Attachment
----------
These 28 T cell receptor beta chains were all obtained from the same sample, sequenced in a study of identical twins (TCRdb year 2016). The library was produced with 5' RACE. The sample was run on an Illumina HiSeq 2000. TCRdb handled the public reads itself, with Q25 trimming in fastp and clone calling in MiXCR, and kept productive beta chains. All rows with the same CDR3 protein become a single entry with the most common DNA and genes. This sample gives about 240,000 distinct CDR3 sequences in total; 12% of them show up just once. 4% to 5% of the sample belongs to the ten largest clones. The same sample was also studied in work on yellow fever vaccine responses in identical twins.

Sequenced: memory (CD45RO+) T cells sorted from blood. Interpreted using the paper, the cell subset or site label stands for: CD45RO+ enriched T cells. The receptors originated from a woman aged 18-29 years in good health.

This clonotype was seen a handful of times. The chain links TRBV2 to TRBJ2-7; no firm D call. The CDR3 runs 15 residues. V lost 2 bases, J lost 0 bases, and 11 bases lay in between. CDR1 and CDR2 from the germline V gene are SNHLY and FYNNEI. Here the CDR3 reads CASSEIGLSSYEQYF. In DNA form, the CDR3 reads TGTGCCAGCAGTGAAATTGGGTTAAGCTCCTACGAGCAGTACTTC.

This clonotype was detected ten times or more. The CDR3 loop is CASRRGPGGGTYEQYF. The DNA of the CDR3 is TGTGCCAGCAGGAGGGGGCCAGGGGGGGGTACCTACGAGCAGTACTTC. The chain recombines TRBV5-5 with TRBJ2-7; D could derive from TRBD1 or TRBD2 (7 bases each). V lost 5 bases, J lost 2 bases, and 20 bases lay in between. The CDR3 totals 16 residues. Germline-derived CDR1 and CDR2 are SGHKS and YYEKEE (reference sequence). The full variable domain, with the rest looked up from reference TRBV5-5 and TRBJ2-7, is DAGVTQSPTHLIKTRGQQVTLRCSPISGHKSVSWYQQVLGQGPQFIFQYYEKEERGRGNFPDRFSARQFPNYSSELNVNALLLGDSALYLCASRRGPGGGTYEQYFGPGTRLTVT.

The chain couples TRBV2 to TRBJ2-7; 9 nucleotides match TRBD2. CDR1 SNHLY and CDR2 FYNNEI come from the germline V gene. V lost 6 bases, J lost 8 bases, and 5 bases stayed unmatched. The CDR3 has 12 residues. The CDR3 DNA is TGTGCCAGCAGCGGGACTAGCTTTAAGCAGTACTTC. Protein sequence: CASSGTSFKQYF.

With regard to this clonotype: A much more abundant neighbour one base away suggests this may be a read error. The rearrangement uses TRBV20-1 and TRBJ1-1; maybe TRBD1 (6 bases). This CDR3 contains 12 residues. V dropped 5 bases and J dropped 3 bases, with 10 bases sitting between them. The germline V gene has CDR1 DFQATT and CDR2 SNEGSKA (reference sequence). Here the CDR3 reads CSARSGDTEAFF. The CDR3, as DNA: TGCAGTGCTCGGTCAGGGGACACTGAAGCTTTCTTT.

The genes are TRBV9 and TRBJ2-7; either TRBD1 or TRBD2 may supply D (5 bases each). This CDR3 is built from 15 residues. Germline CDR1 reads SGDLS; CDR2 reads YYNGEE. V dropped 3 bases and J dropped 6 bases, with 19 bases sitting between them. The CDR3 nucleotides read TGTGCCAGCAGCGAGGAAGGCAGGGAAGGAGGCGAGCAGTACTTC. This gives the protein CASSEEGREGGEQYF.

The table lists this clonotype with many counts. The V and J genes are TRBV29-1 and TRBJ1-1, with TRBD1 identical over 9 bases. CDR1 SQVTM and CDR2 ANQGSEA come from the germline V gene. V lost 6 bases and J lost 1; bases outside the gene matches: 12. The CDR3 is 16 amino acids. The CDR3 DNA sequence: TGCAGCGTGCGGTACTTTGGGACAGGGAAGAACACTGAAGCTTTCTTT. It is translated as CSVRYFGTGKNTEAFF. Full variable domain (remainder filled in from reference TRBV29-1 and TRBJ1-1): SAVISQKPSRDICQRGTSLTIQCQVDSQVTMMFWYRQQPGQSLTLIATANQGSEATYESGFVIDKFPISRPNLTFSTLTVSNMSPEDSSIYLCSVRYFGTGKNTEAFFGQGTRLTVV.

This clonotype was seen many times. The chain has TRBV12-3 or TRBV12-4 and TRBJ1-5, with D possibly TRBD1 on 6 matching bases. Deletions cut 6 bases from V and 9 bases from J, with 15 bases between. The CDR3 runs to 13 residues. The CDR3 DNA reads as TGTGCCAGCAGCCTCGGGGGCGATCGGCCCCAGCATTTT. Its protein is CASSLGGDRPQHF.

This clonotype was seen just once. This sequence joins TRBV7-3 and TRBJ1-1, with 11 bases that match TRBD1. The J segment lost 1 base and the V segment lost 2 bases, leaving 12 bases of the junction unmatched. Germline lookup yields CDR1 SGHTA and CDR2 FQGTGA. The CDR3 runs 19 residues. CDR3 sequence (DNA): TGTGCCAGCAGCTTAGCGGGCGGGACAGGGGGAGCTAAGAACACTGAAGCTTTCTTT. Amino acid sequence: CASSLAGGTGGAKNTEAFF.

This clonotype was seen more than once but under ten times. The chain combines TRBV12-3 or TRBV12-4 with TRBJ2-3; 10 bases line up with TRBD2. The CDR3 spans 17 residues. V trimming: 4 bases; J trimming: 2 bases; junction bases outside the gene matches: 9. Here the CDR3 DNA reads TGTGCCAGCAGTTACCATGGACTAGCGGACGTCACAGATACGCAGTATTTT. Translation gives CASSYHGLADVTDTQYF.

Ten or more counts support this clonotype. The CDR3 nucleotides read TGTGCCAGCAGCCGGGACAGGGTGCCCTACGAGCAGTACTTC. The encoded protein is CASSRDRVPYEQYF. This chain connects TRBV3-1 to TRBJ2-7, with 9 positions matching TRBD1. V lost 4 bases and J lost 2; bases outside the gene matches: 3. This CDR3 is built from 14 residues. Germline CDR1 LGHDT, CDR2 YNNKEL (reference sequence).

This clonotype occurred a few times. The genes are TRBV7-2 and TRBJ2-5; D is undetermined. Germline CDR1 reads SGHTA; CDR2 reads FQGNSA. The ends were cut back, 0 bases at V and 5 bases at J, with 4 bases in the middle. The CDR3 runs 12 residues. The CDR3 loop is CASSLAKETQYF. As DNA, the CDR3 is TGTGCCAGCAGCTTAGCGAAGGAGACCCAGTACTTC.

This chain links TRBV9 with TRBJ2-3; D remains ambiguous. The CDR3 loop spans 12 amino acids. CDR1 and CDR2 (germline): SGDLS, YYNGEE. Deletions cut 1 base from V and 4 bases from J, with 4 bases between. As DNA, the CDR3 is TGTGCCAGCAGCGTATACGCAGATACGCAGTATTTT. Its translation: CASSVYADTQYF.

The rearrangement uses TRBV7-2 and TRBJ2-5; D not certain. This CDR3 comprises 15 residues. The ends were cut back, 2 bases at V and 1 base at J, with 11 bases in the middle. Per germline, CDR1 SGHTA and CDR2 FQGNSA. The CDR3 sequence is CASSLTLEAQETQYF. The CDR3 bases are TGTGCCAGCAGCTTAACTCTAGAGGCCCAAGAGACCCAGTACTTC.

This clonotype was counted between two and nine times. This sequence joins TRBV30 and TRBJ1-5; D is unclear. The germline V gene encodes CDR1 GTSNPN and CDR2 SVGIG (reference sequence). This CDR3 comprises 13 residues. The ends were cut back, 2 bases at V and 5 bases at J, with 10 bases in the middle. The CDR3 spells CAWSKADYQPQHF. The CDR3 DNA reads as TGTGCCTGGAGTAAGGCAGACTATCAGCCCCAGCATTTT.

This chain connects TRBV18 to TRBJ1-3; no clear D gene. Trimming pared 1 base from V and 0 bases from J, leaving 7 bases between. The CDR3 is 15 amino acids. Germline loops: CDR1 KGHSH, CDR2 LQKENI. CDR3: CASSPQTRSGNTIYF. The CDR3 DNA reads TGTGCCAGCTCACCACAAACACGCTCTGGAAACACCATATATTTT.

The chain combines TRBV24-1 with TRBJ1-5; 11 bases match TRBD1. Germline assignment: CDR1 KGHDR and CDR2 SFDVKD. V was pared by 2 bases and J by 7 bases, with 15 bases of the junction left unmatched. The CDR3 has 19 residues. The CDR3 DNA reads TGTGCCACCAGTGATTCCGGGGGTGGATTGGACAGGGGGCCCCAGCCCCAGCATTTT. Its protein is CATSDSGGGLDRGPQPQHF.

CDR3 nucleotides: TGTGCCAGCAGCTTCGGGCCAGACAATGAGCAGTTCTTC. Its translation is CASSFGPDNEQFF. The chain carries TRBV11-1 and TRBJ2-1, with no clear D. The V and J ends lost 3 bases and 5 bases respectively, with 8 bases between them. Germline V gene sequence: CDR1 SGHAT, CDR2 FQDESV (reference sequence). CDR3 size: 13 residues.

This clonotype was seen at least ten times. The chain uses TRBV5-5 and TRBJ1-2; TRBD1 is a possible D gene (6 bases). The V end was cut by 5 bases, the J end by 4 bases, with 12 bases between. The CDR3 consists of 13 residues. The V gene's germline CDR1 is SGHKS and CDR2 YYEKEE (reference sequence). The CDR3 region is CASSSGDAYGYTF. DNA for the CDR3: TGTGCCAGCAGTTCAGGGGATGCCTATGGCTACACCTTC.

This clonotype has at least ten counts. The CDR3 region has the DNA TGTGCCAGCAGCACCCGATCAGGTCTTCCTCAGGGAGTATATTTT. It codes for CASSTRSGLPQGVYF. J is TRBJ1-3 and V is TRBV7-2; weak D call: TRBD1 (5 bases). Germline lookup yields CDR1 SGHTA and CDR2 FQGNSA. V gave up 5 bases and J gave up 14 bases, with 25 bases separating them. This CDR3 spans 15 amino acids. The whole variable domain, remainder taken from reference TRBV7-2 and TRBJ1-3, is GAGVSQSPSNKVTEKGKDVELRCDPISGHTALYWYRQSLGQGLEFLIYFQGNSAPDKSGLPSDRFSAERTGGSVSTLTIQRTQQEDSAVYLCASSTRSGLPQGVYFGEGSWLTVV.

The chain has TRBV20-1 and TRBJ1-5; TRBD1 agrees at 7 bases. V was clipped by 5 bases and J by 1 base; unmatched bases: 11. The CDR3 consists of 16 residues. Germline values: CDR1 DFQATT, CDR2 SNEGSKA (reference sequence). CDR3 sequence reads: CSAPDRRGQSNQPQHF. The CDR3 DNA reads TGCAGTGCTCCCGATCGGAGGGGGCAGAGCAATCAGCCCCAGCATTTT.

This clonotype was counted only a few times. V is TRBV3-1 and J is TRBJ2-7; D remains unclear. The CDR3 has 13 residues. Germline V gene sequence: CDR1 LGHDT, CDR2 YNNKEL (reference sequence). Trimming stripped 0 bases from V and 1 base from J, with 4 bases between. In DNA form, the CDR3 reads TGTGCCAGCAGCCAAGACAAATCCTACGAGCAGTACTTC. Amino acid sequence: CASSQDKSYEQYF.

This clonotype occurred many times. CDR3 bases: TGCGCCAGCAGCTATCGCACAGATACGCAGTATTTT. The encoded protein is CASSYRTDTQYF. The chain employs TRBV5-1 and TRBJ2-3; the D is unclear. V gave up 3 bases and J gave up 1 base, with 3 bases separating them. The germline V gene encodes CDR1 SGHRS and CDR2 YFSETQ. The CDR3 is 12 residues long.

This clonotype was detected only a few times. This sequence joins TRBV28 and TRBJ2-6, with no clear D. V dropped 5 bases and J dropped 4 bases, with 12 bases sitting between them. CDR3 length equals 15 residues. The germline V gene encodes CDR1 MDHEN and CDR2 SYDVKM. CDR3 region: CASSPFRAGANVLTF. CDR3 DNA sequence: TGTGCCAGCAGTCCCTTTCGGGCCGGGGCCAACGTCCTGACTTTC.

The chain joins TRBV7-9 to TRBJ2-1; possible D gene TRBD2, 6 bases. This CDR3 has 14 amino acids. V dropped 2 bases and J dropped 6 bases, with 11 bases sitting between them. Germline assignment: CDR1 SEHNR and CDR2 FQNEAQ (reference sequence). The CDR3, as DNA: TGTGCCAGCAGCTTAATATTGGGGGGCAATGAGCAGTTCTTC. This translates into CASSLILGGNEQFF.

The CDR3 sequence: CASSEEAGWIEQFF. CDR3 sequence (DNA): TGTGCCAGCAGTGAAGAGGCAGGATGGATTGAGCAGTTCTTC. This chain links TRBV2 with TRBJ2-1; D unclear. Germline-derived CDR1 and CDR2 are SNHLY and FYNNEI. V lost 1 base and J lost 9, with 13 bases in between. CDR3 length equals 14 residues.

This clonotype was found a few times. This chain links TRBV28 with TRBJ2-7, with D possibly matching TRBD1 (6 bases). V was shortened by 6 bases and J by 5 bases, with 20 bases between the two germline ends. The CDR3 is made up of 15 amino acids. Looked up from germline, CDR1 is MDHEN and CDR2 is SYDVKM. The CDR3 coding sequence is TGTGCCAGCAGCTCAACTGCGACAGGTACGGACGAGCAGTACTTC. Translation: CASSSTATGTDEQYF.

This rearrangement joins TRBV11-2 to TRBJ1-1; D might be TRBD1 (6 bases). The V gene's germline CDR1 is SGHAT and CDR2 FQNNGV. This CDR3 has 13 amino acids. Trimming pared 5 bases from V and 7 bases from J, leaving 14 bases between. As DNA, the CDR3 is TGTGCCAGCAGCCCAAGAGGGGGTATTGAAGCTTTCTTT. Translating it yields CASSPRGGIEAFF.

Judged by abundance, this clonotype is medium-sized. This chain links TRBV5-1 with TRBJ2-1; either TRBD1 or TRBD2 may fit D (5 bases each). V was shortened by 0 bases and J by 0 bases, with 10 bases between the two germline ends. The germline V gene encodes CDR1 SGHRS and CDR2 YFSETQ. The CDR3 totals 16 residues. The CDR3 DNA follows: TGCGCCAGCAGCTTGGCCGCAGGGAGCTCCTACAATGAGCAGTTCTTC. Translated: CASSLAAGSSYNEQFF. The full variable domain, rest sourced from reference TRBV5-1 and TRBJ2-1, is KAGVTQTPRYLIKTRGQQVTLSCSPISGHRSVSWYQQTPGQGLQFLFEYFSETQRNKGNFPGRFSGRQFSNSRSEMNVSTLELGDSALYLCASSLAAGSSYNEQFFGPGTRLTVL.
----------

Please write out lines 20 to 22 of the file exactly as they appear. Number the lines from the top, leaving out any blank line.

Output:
This clonotype was seen at least ten times. The chain uses TRBV5-5 and TRBJ1-2; TRBD1 is a possible D gene (6 bases). The V end was cut by 5 bases, the J end by 4 bases, with 12 bases between. The CDR3 consists of 13 residues. The V gene's germline CDR1 is SGHKS and CDR2 YYEKEE (reference sequence). The CDR3 region is CASSSGDAYGYTF. DNA for the CDR3: TGTGCCAGCAGTTCAGGGGATGCCTATGGCTACACCTTC.

This clonotype has at least ten counts. The CDR3 region has the DNA TGTGCCAGCAGCACCCGATCAGGTCTTCCTCAGGGAGTATATTTT. It codes for CASSTRSGLPQGVYF. J is TRBJ1-3 and V is TRBV7-2; weak D call: TRBD1 (5 bases). Germline lookup yields CDR1 SGHTA and CDR2 FQGNSA. V gave up 5 bases and J gave up 14 bases, with 25 bases separating them. This CDR3 spans 15 amino acids. The whole variable domain, remainder taken from reference TRBV7-2 and TRBJ1-3, is GAGVSQSPSNKVTEKGKDVELRCDPISGHTALYWYRQSLGQGLEFLIYFQGNSAPDKSGLPSDRFSAERTGGSVSTLTIQRTQQEDSAVYLCASSTRSGLPQGVYFGEGSWLTVV.

The chain has TRBV20-1 and TRBJ1-5; TRBD1 agrees at 7 bases. V was clipped by 5 bases and J by 1 base; unmatched bases: 11. The CDR3 consists of 16 residues. Germline values: CDR1 DFQATT, CDR2 SNEGSKA (reference sequence). CDR3 sequence reads: CSAPDRRGQSNQPQHF. The CDR3 DNA reads TGCAGTGCTCCCGATCGGAGGGGGCAGAGCAATCAGCCCCAGCATTTT.